Published on Monday, July 17, 2023

Spain | The tale of the current account

The Spanish economy saves more than it invests, exports more than it imports, pays less and less interest than the returns it generates abroad, and will do all this at record high levels this year.

Key points

  • Key points:
  • The result will be a high current account surplus and the continuation of a deleveraging process with the rest of the world that began in 2008.
  • The INE (National Statistics Institute) has announced that the current account surplus reached 6.3% of GDP for the first quarter of 2023. To appreciate the relevance of this figure, it should be recalled that in 2007 the deficit was 9.1% and between 1986 and 2008 it was 5.5% on average per year.
  • To finance these imbalances, the Spanish economy needed flows from abroad, which meant that the net international investment position (NIIP: the difference between an economy's external financial assets and liabilities) was in deficit and reached 100% of GDP, one of the highest figures in Europe.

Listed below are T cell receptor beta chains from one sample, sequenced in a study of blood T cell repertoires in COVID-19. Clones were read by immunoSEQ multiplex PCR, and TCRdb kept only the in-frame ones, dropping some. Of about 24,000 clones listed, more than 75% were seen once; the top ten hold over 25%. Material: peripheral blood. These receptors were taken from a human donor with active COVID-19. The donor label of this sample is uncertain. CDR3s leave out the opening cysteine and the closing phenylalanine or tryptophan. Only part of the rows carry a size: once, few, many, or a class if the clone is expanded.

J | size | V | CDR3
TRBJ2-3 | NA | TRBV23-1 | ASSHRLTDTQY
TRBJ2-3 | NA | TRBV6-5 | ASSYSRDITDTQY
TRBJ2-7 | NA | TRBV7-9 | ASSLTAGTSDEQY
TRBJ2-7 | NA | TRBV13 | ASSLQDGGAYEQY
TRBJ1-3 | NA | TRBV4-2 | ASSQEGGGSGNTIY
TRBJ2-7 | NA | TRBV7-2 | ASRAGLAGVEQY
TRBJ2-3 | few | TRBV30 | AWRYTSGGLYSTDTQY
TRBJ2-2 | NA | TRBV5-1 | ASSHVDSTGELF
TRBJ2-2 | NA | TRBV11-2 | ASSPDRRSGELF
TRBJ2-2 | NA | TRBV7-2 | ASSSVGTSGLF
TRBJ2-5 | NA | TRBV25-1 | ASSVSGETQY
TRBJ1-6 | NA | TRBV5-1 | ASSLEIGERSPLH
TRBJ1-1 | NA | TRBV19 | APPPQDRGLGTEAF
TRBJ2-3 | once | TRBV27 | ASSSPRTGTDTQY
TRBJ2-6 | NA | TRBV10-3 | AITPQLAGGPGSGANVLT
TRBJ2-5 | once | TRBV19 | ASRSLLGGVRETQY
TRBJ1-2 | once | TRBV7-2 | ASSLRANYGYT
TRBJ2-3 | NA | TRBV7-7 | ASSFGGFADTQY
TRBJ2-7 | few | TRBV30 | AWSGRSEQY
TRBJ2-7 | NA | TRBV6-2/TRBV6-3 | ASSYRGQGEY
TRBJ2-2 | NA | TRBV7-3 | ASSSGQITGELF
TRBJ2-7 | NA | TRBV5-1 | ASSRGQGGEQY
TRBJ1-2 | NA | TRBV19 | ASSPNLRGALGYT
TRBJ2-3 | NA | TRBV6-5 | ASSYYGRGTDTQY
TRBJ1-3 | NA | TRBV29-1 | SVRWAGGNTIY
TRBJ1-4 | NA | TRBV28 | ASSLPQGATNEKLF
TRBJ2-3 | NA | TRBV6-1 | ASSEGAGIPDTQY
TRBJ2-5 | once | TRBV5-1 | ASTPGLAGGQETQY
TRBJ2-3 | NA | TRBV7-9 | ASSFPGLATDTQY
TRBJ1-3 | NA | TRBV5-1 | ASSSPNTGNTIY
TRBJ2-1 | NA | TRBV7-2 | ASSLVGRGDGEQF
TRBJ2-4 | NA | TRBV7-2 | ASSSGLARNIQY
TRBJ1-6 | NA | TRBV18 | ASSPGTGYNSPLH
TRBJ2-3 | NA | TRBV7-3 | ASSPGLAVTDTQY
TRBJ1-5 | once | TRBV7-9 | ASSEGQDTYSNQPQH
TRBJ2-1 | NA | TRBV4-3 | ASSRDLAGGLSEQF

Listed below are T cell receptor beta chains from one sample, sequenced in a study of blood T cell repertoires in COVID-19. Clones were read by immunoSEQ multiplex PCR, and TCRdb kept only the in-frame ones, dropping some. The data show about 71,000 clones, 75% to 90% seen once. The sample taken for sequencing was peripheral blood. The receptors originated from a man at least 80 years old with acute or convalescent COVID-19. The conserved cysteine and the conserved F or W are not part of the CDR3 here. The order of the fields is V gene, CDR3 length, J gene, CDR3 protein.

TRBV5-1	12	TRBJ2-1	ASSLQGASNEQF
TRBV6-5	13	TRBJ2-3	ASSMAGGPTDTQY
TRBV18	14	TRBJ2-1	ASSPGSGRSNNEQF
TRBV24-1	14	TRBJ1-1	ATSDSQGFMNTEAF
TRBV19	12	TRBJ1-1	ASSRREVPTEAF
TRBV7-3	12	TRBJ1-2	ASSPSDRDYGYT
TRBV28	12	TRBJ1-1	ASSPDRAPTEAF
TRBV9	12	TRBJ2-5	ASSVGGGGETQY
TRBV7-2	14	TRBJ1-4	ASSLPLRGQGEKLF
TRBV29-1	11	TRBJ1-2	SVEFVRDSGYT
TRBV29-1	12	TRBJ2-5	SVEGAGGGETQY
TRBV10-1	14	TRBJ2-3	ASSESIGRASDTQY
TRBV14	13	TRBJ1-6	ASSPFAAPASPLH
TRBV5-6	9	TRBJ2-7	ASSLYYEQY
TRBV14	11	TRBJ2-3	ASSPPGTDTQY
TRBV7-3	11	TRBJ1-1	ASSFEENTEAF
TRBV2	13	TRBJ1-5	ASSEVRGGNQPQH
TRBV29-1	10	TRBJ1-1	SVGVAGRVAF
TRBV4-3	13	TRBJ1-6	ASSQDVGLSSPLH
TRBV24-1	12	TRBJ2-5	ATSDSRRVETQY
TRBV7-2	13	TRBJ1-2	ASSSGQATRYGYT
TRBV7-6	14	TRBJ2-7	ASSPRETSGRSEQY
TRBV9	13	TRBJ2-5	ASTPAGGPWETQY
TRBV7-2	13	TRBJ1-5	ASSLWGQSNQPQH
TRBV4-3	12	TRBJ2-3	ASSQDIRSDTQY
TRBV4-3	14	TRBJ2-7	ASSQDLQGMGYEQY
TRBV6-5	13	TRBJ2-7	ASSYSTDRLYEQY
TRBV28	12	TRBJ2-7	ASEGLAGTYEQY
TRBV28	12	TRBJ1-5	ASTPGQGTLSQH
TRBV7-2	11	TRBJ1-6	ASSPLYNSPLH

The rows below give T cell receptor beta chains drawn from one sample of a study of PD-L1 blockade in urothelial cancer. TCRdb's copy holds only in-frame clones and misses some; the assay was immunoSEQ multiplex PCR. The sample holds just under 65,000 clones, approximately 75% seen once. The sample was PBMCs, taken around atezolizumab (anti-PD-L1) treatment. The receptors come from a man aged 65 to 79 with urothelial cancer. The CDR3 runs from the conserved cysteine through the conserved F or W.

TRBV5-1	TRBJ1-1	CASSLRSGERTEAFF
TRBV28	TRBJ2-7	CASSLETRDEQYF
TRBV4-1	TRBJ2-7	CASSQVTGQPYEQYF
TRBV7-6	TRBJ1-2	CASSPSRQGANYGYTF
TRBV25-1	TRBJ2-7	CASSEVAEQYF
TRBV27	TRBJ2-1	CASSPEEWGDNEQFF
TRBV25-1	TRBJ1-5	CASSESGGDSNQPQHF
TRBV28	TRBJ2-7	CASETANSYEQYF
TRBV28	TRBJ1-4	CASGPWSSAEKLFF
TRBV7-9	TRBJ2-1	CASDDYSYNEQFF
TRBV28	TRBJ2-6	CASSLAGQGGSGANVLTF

• Perhaps the most important element in the external balance will be the transformation of the energy sector. Both households and businesses have changed habits and invested to become more efficient in their use of electricity and fuel.
  • However, the current account surplus is also a symptom of a lack of profitable investment projects. Spending on housing construction or transport equipment remains abnormally low, which could be explained by a volatile regulatory environment.

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